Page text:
My Son’s First Day of School

The grand adventure begins tomorrow, or perhaps I should say that it continues. My eldest is heading off to kindergarten. After much stress and debate we decided to send him to day school. I don’t know who is more excited, him or me.

We spent a big chunk of the day at my folk’s house where we enjoyed a fabulous Labor Day barbecue and talked about what it is going to be like to be in kindergarten. I told him a little bit about my experience and related how it was way back in kindergarten that I met G.

In a corner of the living room my father, grandfather and I shared stories about what school was like for us. The kindergarten classes of 1919, 1948 and 1974 recounted tales that in some ways will not be so different from the class of 2006.

In some ways it was rather surreal how some things never change. I began school a relatively short time before the end of the Vietnam War. My father was a few short years after WWII and my grandfather started during WWI. Not a very impressive comment about people, is it.


We spent a little time getting his school supplies together. There were new kippot to buy, a new backpack, some pants, shirts, a couple of books and some assorted odds and ends. And throughout all of this there was this little smile on his face and a look in his eyes that made it clear that he is aware that this is a big event.

I suspect that tomorrow is going to be hard for me. He is so very big now. I used to carry this little boy tucked into the nook of my arm. I could hold him and pretend to be the Heisman Trophy. But not anymore.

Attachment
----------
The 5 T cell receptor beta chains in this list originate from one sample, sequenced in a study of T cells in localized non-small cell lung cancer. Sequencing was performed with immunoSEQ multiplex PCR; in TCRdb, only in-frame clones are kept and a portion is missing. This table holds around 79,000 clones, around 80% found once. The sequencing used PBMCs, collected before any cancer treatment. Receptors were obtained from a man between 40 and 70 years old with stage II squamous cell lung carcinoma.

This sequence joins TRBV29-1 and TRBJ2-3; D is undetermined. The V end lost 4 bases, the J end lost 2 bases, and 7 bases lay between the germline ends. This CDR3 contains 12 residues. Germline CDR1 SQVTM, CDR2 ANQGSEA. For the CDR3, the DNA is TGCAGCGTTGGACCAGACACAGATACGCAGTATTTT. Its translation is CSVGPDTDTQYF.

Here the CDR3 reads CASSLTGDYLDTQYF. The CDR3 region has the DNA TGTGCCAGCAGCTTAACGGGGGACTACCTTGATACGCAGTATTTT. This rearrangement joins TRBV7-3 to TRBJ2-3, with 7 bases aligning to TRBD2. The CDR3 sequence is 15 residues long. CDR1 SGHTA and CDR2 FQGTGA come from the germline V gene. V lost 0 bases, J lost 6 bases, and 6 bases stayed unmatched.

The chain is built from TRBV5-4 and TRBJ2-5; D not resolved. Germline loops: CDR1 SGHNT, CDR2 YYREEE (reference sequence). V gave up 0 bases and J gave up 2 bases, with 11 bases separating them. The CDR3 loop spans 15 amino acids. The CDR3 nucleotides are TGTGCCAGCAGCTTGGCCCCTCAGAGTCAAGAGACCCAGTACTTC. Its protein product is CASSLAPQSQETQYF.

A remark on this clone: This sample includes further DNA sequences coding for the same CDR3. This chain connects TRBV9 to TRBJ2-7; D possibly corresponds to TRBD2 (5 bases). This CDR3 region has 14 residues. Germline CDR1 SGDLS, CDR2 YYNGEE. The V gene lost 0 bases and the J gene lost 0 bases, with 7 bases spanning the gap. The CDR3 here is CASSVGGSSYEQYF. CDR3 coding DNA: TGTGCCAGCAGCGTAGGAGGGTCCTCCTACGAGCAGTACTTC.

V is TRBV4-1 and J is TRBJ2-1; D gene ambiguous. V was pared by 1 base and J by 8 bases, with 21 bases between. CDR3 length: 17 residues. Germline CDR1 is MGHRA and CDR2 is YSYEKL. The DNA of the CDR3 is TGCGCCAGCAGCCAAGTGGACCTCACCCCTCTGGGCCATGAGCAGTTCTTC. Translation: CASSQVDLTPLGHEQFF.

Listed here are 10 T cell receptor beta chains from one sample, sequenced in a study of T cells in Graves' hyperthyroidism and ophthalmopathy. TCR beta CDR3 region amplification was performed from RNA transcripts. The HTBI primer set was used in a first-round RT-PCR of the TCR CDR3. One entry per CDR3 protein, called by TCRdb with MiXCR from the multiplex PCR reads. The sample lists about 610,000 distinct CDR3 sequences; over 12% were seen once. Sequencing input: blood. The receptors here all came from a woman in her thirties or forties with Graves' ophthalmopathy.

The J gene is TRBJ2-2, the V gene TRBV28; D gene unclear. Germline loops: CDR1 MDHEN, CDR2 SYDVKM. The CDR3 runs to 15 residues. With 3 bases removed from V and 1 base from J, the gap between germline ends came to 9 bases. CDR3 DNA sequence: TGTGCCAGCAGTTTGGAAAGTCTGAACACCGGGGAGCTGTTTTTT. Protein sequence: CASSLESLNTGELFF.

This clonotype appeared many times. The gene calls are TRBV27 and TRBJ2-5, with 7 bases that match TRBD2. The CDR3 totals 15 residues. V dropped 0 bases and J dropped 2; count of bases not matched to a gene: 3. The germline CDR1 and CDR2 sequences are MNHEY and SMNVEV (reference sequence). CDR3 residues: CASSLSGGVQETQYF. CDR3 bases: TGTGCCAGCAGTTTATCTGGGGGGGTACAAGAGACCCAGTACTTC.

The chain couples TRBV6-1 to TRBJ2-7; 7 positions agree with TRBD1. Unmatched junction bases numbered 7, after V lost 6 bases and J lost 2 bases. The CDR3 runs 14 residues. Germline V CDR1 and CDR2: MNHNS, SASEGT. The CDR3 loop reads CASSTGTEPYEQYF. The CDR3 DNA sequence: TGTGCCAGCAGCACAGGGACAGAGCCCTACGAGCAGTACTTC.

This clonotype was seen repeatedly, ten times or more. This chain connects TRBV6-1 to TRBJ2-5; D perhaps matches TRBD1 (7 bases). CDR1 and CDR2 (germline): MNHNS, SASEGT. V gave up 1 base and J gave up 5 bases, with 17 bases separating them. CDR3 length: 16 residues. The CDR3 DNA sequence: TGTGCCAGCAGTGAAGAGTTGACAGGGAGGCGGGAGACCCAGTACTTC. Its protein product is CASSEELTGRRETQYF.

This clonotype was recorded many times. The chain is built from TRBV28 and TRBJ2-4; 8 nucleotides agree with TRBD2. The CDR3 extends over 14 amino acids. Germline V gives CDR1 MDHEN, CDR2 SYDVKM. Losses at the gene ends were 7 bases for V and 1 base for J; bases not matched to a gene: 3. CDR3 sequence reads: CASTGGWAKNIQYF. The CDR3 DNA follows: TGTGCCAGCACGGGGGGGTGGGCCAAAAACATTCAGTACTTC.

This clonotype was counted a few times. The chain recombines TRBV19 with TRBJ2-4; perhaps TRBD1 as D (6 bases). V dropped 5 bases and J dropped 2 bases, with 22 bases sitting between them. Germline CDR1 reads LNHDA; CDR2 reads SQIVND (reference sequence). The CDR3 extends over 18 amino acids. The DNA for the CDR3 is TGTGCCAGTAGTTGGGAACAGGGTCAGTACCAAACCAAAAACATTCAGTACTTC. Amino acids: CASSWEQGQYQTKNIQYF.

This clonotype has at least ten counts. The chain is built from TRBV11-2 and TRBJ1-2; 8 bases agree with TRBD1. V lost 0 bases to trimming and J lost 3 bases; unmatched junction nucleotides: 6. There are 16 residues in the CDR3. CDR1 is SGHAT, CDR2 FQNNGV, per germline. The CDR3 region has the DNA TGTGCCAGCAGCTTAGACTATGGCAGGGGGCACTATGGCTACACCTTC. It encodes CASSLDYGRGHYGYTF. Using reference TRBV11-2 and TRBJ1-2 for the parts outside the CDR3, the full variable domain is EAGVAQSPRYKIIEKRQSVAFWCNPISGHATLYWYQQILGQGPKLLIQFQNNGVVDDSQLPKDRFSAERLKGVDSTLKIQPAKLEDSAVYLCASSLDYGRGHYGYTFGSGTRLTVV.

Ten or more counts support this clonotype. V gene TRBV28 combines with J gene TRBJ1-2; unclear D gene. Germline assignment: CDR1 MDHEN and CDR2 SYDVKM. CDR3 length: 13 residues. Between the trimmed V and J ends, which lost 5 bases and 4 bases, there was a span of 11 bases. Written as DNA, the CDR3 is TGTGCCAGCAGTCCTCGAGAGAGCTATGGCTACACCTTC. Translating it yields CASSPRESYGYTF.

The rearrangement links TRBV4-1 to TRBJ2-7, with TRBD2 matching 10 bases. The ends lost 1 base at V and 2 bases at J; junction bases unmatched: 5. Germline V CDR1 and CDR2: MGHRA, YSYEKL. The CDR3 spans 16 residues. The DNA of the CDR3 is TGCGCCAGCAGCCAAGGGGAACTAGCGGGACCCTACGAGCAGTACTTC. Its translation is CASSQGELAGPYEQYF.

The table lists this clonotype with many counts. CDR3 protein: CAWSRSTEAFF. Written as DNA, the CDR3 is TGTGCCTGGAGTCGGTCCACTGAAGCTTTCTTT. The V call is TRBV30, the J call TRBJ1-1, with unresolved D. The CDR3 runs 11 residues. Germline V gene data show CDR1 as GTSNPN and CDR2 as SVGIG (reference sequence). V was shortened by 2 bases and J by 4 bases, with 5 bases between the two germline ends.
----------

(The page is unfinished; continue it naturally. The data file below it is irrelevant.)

From time to time he still falls asleep in the car and I still get the chance to carry him in to bed. Only now when I hold him I feel his feet dangling against the middle of my legs and at 45 pounds he has metamorphed from a light package to something more challenging. Now on the odd occasions that I have more than a five minute walk from the car to the bed I begin to notice the extra weight.

The baby talk disappeared ages ago. He still makes the occasional mistake. The other day he said that he wanted to be the betterest but the big guy doesn’t ever call me da da anymore. He doesn’t always want to crawl into my lap to play with his toys. Oh, he’ll still do it from time to time but I see the impact of the older brothers and sisters of his friends and I see him weighing things.

He is more cautious about doing things that mark him as being a baby.

Tonight as he lay down to go to sleep he asked me if Grandpa S. knew that he was going to start school. I said that I thought so and he told me that he missed him and I said that I did too. And then he told me that he loved me and asked if I thought that my daddy missed his daddy.

He is really starting to understand it all. He gets that grandpa is not coming back. He told me that he wished that Grandpa was still here because when he learns how to read he wants to read him a story.

I was happy that it was dark because that caught me off guard. My grandfather would have so very much loved to have heard that.